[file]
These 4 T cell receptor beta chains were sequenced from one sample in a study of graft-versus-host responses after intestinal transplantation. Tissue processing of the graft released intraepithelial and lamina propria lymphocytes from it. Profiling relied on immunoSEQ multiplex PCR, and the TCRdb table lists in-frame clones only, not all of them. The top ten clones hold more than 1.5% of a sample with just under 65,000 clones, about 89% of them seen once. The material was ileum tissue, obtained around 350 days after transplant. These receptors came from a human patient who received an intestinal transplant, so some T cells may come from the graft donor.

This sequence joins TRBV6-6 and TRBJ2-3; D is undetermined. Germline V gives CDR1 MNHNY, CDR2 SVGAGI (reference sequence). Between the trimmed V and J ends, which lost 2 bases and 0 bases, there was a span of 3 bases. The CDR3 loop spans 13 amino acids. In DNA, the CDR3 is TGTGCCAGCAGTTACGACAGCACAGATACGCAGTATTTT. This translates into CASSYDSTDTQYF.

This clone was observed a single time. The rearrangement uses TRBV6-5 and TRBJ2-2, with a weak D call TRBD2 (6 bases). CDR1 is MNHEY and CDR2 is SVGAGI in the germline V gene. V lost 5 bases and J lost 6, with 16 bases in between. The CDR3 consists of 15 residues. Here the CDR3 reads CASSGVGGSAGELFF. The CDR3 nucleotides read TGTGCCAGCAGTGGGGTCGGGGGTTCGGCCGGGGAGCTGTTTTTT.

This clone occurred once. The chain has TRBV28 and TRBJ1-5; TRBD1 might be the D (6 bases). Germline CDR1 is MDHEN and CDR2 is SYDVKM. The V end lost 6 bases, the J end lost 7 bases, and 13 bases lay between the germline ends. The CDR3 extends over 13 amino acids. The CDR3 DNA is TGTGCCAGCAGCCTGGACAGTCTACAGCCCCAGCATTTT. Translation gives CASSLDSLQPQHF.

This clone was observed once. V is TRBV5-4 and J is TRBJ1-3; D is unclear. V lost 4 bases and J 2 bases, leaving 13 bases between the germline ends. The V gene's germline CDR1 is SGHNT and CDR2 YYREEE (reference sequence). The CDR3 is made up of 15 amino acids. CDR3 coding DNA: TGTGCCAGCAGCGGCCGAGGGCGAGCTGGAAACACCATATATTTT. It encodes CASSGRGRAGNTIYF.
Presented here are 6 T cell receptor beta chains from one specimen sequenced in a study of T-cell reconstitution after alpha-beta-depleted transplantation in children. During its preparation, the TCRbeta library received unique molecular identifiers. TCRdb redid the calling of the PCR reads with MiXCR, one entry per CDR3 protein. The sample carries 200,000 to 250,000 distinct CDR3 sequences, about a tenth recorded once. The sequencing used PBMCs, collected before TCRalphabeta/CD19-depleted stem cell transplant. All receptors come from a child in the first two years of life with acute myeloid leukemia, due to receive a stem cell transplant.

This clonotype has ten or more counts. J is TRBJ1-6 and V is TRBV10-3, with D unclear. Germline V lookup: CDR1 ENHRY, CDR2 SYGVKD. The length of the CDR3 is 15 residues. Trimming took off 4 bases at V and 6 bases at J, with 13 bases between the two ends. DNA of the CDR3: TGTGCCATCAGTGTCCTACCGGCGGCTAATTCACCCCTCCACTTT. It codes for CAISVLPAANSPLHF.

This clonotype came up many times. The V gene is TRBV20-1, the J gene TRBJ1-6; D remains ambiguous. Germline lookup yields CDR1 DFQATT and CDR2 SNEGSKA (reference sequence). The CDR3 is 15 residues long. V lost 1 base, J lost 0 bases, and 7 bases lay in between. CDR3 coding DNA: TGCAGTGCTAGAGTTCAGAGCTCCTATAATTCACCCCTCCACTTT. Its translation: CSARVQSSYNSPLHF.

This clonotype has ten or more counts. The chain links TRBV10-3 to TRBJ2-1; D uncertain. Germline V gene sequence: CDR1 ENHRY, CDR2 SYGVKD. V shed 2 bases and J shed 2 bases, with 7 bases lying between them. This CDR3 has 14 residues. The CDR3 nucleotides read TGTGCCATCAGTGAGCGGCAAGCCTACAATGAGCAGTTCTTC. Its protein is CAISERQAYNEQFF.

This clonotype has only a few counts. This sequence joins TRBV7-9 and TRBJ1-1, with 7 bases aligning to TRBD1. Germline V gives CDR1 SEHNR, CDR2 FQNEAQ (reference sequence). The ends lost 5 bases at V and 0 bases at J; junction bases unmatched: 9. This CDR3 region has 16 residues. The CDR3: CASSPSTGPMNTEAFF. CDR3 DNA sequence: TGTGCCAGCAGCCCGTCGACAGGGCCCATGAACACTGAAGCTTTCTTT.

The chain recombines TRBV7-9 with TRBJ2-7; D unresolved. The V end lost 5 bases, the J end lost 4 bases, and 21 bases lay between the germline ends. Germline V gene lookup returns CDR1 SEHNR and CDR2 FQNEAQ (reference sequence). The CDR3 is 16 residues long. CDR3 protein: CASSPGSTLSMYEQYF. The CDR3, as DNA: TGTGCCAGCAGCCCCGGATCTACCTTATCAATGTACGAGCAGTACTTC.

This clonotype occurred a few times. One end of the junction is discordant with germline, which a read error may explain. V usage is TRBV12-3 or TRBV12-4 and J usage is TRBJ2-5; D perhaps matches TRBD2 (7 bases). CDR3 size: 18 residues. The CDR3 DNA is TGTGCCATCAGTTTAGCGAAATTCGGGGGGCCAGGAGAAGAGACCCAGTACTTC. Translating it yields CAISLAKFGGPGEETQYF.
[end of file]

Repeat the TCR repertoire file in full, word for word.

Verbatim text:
These 4 T cell receptor beta chains were sequenced from one sample in a study of graft-versus-host responses after intestinal transplantation. Tissue processing of the graft released intraepithelial and lamina propria lymphocytes from it. Profiling relied on immunoSEQ multiplex PCR, and the TCRdb table lists in-frame clones only, not all of them. The top ten clones hold more than 1.5% of a sample with just under 65,000 clones, about 89% of them seen once. The material was ileum tissue, obtained around 350 days after transplant. These receptors came from a human patient who received an intestinal transplant, so some T cells may come from the graft donor.

This sequence joins TRBV6-6 and TRBJ2-3; D is undetermined. Germline V gives CDR1 MNHNY, CDR2 SVGAGI (reference sequence). Between the trimmed V and J ends, which lost 2 bases and 0 bases, there was a span of 3 bases. The CDR3 loop spans 13 amino acids. In DNA, the CDR3 is TGTGCCAGCAGTTACGACAGCACAGATACGCAGTATTTT. This translates into CASSYDSTDTQYF.

This clone was observed a single time. The rearrangement uses TRBV6-5 and TRBJ2-2, with a weak D call TRBD2 (6 bases). CDR1 is MNHEY and CDR2 is SVGAGI in the germline V gene. V lost 5 bases and J lost 6, with 16 bases in between. The CDR3 consists of 15 residues. Here the CDR3 reads CASSGVGGSAGELFF. The CDR3 nucleotides read TGTGCCAGCAGTGGGGTCGGGGGTTCGGCCGGGGAGCTGTTTTTT.

This clone occurred once. The chain has TRBV28 and TRBJ1-5; TRBD1 might be the D (6 bases). Germline CDR1 is MDHEN and CDR2 is SYDVKM. The V end lost 6 bases, the J end lost 7 bases, and 13 bases lay between the germline ends. The CDR3 extends over 13 amino acids. The CDR3 DNA is TGTGCCAGCAGCCTGGACAGTCTACAGCCCCAGCATTTT. Translation gives CASSLDSLQPQHF.

This clone was observed once. V is TRBV5-4 and J is TRBJ1-3; D is unclear. V lost 4 bases and J 2 bases, leaving 13 bases between the germline ends. The V gene's germline CDR1 is SGHNT and CDR2 YYREEE (reference sequence). The CDR3 is made up of 15 amino acids. CDR3 coding DNA: TGTGCCAGCAGCGGCCGAGGGCGAGCTGGAAACACCATATATTTT. It encodes CASSGRGRAGNTIYF.
Presented here are 6 T cell receptor beta chains from one specimen sequenced in a study of T-cell reconstitution after alpha-beta-depleted transplantation in children. During its preparation, the TCRbeta library received unique molecular identifiers. TCRdb redid the calling of the PCR reads with MiXCR, one entry per CDR3 protein. The sample carries 200,000 to 250,000 distinct CDR3 sequences, about a tenth recorded once. The sequencing used PBMCs, collected before TCRalphabeta/CD19-depleted stem cell transplant. All receptors come from a child in the first two years of life with acute myeloid leukemia, due to receive a stem cell transplant.

This clonotype has ten or more counts. J is TRBJ1-6 and V is TRBV10-3, with D unclear. Germline V lookup: CDR1 ENHRY, CDR2 SYGVKD. The length of the CDR3 is 15 residues. Trimming took off 4 bases at V and 6 bases at J, with 13 bases between the two ends. DNA of the CDR3: TGTGCCATCAGTGTCCTACCGGCGGCTAATTCACCCCTCCACTTT. It codes for CAISVLPAANSPLHF.

This clonotype came up many times. The V gene is TRBV20-1, the J gene TRBJ1-6; D remains ambiguous. Germline lookup yields CDR1 DFQATT and CDR2 SNEGSKA (reference sequence). The CDR3 is 15 residues long. V lost 1 base, J lost 0 bases, and 7 bases lay in between. CDR3 coding DNA: TGCAGTGCTAGAGTTCAGAGCTCCTATAATTCACCCCTCCACTTT. Its translation: CSARVQSSYNSPLHF.

This clonotype has ten or more counts. The chain links TRBV10-3 to TRBJ2-1; D uncertain. Germline V gene sequence: CDR1 ENHRY, CDR2 SYGVKD. V shed 2 bases and J shed 2 bases, with 7 bases lying between them. This CDR3 has 14 residues. The CDR3 nucleotides read TGTGCCATCAGTGAGCGGCAAGCCTACAATGAGCAGTTCTTC. Its protein is CAISERQAYNEQFF.

This clonotype has only a few counts. This sequence joins TRBV7-9 and TRBJ1-1, with 7 bases aligning to TRBD1. Germline V gives CDR1 SEHNR, CDR2 FQNEAQ (reference sequence). The ends lost 5 bases at V and 0 bases at J; junction bases unmatched: 9. This CDR3 region has 16 residues. The CDR3: CASSPSTGPMNTEAFF. CDR3 DNA sequence: TGTGCCAGCAGCCCGTCGACAGGGCCCATGAACACTGAAGCTTTCTTT.

The chain recombines TRBV7-9 with TRBJ2-7; D unresolved. The V end lost 5 bases, the J end lost 4 bases, and 21 bases lay between the germline ends. Germline V gene lookup returns CDR1 SEHNR and CDR2 FQNEAQ (reference sequence). The CDR3 is 16 residues long. CDR3 protein: CASSPGSTLSMYEQYF. The CDR3, as DNA: TGTGCCAGCAGCCCCGGATCTACCTTATCAATGTACGAGCAGTACTTC.

This clonotype occurred a few times. One end of the junction is discordant with germline, which a read error may explain. V usage is TRBV12-3 or TRBV12-4 and J usage is TRBJ2-5; D perhaps matches TRBD2 (7 bases). CDR3 size: 18 residues. The CDR3 DNA is TGTGCCATCAGTTTAGCGAAATTCGGGGGGCCAGGAGAAGAGACCCAGTACTTC. Translating it yields CAISLAKFGGPGEETQYF.